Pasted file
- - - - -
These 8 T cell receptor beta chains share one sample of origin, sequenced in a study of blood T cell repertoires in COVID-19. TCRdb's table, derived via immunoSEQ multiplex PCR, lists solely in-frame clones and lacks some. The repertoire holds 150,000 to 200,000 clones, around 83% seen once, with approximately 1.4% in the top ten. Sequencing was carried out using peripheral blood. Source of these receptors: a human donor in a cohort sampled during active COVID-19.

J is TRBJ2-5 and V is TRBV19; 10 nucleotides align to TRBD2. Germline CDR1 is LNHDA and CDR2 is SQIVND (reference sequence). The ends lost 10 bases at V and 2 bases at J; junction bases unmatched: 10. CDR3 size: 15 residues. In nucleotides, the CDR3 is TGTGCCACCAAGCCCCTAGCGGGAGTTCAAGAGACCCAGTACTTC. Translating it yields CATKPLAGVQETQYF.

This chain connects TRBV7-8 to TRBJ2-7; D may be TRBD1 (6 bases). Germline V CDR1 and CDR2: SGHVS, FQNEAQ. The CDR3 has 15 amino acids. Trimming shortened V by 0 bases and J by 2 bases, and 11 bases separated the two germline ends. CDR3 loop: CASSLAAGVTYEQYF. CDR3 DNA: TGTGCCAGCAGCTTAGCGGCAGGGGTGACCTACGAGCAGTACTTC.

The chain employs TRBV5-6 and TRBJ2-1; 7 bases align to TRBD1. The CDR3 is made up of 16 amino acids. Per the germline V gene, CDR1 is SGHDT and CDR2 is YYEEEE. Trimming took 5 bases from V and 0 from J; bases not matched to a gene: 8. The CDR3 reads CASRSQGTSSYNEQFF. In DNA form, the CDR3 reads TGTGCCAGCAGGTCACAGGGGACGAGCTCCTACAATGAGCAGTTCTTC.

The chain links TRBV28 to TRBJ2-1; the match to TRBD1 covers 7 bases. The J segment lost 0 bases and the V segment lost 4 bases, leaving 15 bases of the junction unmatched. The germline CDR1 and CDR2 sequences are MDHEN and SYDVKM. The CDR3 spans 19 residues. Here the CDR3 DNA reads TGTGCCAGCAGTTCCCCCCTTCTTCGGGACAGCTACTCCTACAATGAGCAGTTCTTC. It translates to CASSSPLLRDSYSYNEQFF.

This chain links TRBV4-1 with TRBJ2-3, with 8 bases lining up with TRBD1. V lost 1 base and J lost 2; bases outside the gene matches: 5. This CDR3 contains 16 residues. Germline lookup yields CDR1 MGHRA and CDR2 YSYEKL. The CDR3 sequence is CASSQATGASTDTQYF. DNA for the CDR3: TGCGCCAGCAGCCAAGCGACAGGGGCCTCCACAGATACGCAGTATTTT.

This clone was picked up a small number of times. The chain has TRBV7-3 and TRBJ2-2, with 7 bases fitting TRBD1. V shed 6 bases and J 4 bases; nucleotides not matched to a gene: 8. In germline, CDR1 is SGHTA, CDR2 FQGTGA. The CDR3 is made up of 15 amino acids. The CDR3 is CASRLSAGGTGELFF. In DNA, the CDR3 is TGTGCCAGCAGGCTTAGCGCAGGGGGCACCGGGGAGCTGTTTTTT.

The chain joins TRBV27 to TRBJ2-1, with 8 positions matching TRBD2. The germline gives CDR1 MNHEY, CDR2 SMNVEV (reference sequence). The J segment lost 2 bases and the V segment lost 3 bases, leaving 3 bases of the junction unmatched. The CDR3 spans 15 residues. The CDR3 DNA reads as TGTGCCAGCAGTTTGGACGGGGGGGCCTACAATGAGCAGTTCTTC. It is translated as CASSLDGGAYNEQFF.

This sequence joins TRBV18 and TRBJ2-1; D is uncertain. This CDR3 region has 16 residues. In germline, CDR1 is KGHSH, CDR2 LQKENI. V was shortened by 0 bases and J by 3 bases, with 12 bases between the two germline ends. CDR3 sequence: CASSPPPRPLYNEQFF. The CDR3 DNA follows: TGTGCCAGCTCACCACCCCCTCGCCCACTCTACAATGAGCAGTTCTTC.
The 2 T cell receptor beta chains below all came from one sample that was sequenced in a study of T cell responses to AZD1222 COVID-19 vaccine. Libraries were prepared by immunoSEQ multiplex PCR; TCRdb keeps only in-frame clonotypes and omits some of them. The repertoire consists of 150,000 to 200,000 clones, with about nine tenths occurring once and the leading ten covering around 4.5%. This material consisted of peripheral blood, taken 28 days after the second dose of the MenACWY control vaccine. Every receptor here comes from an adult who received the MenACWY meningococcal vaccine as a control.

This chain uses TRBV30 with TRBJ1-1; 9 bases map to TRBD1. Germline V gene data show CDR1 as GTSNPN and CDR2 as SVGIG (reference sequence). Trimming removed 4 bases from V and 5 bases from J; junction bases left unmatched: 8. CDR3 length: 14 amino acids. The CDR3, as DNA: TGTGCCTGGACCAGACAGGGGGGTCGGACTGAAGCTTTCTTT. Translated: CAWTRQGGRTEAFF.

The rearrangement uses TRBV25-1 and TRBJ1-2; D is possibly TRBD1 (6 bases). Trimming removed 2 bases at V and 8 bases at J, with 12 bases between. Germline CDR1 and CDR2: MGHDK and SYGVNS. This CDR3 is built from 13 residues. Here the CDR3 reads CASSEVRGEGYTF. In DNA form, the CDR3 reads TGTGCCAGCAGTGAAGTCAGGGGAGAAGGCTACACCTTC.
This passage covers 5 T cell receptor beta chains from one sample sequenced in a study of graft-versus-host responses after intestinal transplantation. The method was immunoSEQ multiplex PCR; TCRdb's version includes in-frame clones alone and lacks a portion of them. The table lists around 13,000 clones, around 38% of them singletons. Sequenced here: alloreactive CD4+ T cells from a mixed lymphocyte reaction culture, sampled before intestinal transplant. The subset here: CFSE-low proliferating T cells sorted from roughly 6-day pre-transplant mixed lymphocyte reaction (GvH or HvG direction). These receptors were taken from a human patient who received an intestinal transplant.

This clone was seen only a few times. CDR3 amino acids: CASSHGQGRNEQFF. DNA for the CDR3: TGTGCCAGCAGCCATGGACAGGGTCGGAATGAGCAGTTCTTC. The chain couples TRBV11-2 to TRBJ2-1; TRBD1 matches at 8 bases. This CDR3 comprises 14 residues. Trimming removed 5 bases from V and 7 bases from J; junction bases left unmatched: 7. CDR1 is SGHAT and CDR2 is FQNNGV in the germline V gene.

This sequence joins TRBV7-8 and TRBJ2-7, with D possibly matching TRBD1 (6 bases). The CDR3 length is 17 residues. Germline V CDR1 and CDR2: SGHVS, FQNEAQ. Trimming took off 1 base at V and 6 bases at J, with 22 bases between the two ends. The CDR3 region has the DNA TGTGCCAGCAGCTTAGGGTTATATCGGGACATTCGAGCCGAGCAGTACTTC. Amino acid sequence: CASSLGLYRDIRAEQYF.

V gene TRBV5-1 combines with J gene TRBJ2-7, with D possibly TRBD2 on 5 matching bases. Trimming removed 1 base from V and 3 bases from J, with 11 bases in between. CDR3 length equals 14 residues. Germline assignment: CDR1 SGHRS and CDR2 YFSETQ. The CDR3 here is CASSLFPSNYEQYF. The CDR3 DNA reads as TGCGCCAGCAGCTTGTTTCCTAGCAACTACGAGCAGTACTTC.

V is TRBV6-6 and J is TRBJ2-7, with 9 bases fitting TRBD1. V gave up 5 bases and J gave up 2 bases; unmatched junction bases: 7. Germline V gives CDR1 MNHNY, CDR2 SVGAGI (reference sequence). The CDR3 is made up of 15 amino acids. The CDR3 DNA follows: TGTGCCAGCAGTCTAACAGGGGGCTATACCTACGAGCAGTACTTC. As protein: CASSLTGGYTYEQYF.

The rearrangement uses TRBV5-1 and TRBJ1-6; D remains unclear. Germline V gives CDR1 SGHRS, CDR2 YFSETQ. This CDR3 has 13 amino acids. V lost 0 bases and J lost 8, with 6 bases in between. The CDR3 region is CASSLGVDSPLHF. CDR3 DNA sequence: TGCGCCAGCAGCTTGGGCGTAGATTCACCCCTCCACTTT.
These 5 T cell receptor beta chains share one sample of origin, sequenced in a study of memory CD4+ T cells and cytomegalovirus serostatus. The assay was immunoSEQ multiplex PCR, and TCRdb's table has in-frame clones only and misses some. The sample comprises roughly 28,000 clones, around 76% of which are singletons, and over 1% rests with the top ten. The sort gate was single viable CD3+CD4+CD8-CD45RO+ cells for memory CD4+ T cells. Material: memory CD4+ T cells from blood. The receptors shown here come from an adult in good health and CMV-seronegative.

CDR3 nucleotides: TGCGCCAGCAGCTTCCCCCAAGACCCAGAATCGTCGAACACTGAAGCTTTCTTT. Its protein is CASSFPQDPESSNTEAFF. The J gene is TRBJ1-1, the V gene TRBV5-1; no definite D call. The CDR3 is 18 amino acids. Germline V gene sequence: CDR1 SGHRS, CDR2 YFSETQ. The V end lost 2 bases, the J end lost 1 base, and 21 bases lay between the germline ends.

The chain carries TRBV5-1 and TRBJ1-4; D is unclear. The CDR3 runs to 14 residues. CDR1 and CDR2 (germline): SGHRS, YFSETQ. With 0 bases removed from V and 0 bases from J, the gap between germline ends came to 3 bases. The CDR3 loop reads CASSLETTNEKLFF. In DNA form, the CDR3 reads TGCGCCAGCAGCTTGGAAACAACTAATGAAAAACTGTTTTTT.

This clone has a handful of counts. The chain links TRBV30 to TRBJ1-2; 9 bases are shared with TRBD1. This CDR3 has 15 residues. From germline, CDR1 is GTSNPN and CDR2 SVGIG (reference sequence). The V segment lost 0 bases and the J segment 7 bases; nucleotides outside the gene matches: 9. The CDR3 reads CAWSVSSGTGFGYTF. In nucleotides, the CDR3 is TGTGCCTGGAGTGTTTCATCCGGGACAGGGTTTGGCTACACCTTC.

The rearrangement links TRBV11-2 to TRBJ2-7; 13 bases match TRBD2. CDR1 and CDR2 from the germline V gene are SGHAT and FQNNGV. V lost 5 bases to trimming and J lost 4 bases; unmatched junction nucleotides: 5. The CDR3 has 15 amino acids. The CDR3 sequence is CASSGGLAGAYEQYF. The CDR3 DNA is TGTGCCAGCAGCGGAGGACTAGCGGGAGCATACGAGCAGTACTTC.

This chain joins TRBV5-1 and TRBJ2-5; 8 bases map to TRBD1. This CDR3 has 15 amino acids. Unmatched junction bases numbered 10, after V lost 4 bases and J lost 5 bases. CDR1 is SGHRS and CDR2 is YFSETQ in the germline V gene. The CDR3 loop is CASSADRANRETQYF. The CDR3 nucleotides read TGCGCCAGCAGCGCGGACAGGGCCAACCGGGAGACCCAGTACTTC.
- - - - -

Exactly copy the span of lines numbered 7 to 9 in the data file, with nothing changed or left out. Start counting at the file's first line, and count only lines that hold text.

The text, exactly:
This clone was picked up a small number of times. The chain has TRBV7-3 and TRBJ2-2, with 7 bases fitting TRBD1. V shed 6 bases and J 4 bases; nucleotides not matched to a gene: 8. In germline, CDR1 is SGHTA, CDR2 FQGTGA. The CDR3 is made up of 15 amino acids. The CDR3 is CASRLSAGGTGELFF. In DNA, the CDR3 is TGTGCCAGCAGGCTTAGCGCAGGGGGCACCGGGGAGCTGTTTTTT.

The chain joins TRBV27 to TRBJ2-1, with 8 positions matching TRBD2. The germline gives CDR1 MNHEY, CDR2 SMNVEV (reference sequence). The J segment lost 2 bases and the V segment lost 3 bases, leaving 3 bases of the junction unmatched. The CDR3 spans 15 residues. The CDR3 DNA reads as TGTGCCAGCAGTTTGGACGGGGGGGCCTACAATGAGCAGTTCTTC. It is translated as CASSLDGGAYNEQFF.

This sequence joins TRBV18 and TRBJ2-1; D is uncertain. This CDR3 region has 16 residues. In germline, CDR1 is KGHSH, CDR2 LQKENI. V was shortened by 0 bases and J by 3 bases, with 12 bases between the two germline ends. CDR3 sequence: CASSPPPRPLYNEQFF. The CDR3 DNA follows: TGTGCCAGCTCACCACCCCCTCGCCCACTCTACAATGAGCAGTTCTTC.